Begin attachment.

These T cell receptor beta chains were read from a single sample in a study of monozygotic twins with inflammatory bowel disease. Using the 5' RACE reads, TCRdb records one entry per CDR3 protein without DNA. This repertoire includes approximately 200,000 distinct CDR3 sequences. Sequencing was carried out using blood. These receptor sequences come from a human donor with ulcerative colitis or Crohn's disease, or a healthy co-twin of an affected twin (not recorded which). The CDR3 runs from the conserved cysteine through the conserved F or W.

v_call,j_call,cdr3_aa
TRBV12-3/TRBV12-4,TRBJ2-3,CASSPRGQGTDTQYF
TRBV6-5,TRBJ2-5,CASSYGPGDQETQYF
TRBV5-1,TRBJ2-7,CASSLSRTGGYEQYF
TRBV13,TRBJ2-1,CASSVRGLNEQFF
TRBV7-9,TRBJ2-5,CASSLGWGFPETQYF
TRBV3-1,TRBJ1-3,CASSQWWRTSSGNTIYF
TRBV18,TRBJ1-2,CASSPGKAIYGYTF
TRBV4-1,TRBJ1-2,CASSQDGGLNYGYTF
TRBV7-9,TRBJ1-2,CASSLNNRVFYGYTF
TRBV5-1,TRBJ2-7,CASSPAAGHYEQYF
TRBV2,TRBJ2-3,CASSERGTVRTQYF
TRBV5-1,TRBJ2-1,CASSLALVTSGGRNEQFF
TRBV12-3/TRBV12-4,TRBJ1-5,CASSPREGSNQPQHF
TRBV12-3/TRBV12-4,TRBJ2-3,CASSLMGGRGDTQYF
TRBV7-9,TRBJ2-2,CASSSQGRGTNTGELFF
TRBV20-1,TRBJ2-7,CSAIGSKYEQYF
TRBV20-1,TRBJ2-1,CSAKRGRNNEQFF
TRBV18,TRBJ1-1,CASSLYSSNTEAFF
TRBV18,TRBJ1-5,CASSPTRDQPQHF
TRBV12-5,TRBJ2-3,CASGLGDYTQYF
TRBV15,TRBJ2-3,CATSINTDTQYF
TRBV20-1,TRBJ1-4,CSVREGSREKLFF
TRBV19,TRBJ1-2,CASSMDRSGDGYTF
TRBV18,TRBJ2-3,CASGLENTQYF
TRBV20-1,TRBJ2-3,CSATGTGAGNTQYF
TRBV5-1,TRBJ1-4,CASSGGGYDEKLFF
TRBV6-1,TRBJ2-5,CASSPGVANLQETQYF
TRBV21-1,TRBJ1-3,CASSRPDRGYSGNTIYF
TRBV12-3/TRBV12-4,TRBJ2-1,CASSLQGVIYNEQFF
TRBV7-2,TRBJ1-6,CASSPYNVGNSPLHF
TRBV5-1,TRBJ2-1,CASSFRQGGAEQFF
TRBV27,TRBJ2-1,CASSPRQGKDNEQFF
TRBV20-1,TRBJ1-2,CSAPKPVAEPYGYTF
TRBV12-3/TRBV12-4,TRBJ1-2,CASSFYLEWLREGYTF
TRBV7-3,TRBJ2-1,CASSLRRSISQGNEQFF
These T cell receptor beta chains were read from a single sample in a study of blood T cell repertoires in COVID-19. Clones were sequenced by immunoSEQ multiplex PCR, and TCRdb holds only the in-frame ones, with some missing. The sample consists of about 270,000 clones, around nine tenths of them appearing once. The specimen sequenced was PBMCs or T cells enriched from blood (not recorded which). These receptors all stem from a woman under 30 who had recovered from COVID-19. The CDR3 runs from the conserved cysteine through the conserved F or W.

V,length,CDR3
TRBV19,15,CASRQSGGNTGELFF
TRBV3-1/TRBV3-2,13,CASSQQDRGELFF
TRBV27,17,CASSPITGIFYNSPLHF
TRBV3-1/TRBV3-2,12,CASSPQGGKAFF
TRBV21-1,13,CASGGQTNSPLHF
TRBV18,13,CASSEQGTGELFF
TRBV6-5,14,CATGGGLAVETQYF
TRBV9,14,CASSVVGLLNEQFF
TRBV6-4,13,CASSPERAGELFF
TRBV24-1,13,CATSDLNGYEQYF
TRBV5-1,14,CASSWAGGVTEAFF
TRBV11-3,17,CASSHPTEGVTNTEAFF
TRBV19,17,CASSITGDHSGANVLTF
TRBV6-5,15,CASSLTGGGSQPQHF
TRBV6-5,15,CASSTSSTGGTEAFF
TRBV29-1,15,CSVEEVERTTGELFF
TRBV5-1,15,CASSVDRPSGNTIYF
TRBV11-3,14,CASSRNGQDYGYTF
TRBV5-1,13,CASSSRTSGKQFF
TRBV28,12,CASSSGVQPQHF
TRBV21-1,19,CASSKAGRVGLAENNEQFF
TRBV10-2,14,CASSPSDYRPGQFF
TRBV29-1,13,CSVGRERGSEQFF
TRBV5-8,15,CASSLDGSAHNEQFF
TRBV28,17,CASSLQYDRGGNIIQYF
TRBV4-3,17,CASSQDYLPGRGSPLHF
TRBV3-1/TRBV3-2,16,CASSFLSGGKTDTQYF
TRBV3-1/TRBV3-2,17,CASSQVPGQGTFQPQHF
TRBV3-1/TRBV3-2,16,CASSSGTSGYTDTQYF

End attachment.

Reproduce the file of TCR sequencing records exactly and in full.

These T cell receptor beta chains were read from a single sample in a study of monozygotic twins with inflammatory bowel disease. Using the 5' RACE reads, TCRdb records one entry per CDR3 protein without DNA. This repertoire includes approximately 200,000 distinct CDR3 sequences. Sequencing was carried out using blood. These receptor sequences come from a human donor with ulcerative colitis or Crohn's disease, or a healthy co-twin of an affected twin (not recorded which). The CDR3 runs from the conserved cysteine through the conserved F or W.

v_call,j_call,cdr3_aa
TRBV12-3/TRBV12-4,TRBJ2-3,CASSPRGQGTDTQYF
TRBV6-5,TRBJ2-5,CASSYGPGDQETQYF
TRBV5-1,TRBJ2-7,CASSLSRTGGYEQYF
TRBV13,TRBJ2-1,CASSVRGLNEQFF
TRBV7-9,TRBJ2-5,CASSLGWGFPETQYF
TRBV3-1,TRBJ1-3,CASSQWWRTSSGNTIYF
TRBV18,TRBJ1-2,CASSPGKAIYGYTF
TRBV4-1,TRBJ1-2,CASSQDGGLNYGYTF
TRBV7-9,TRBJ1-2,CASSLNNRVFYGYTF
TRBV5-1,TRBJ2-7,CASSPAAGHYEQYF
TRBV2,TRBJ2-3,CASSERGTVRTQYF
TRBV5-1,TRBJ2-1,CASSLALVTSGGRNEQFF
TRBV12-3/TRBV12-4,TRBJ1-5,CASSPREGSNQPQHF
TRBV12-3/TRBV12-4,TRBJ2-3,CASSLMGGRGDTQYF
TRBV7-9,TRBJ2-2,CASSSQGRGTNTGELFF
TRBV20-1,TRBJ2-7,CSAIGSKYEQYF
TRBV20-1,TRBJ2-1,CSAKRGRNNEQFF
TRBV18,TRBJ1-1,CASSLYSSNTEAFF
TRBV18,TRBJ1-5,CASSPTRDQPQHF
TRBV12-5,TRBJ2-3,CASGLGDYTQYF
TRBV15,TRBJ2-3,CATSINTDTQYF
TRBV20-1,TRBJ1-4,CSVREGSREKLFF
TRBV19,TRBJ1-2,CASSMDRSGDGYTF
TRBV18,TRBJ2-3,CASGLENTQYF
TRBV20-1,TRBJ2-3,CSATGTGAGNTQYF
TRBV5-1,TRBJ1-4,CASSGGGYDEKLFF
TRBV6-1,TRBJ2-5,CASSPGVANLQETQYF
TRBV21-1,TRBJ1-3,CASSRPDRGYSGNTIYF
TRBV12-3/TRBV12-4,TRBJ2-1,CASSLQGVIYNEQFF
TRBV7-2,TRBJ1-6,CASSPYNVGNSPLHF
TRBV5-1,TRBJ2-1,CASSFRQGGAEQFF
TRBV27,TRBJ2-1,CASSPRQGKDNEQFF
TRBV20-1,TRBJ1-2,CSAPKPVAEPYGYTF
TRBV12-3/TRBV12-4,TRBJ1-2,CASSFYLEWLREGYTF
TRBV7-3,TRBJ2-1,CASSLRRSISQGNEQFF
These T cell receptor beta chains were read from a single sample in a study of blood T cell repertoires in COVID-19. Clones were sequenced by immunoSEQ multiplex PCR, and TCRdb holds only the in-frame ones, with some missing. The sample consists of about 270,000 clones, around nine tenths of them appearing once. The specimen sequenced was PBMCs or T cells enriched from blood (not recorded which). These receptors all stem from a woman under 30 who had recovered from COVID-19. The CDR3 runs from the conserved cysteine through the conserved F or W.

V,length,CDR3
TRBV19,15,CASRQSGGNTGELFF
TRBV3-1/TRBV3-2,13,CASSQQDRGELFF
TRBV27,17,CASSPITGIFYNSPLHF
TRBV3-1/TRBV3-2,12,CASSPQGGKAFF
TRBV21-1,13,CASGGQTNSPLHF
TRBV18,13,CASSEQGTGELFF
TRBV6-5,14,CATGGGLAVETQYF
TRBV9,14,CASSVVGLLNEQFF
TRBV6-4,13,CASSPERAGELFF
TRBV24-1,13,CATSDLNGYEQYF
TRBV5-1,14,CASSWAGGVTEAFF
TRBV11-3,17,CASSHPTEGVTNTEAFF
TRBV19,17,CASSITGDHSGANVLTF
TRBV6-5,15,CASSLTGGGSQPQHF
TRBV6-5,15,CASSTSSTGGTEAFF
TRBV29-1,15,CSVEEVERTTGELFF
TRBV5-1,15,CASSVDRPSGNTIYF
TRBV11-3,14,CASSRNGQDYGYTF
TRBV5-1,13,CASSSRTSGKQFF
TRBV28,12,CASSSGVQPQHF
TRBV21-1,19,CASSKAGRVGLAENNEQFF
TRBV10-2,14,CASSPSDYRPGQFF
TRBV29-1,13,CSVGRERGSEQFF
TRBV5-8,15,CASSLDGSAHNEQFF
TRBV28,17,CASSLQYDRGGNIIQYF
TRBV4-3,17,CASSQDYLPGRGSPLHF
TRBV3-1/TRBV3-2,16,CASSFLSGGKTDTQYF
TRBV3-1/TRBV3-2,17,CASSQVPGQGTFQPQHF
TRBV3-1/TRBV3-2,16,CASSSGTSGYTDTQYF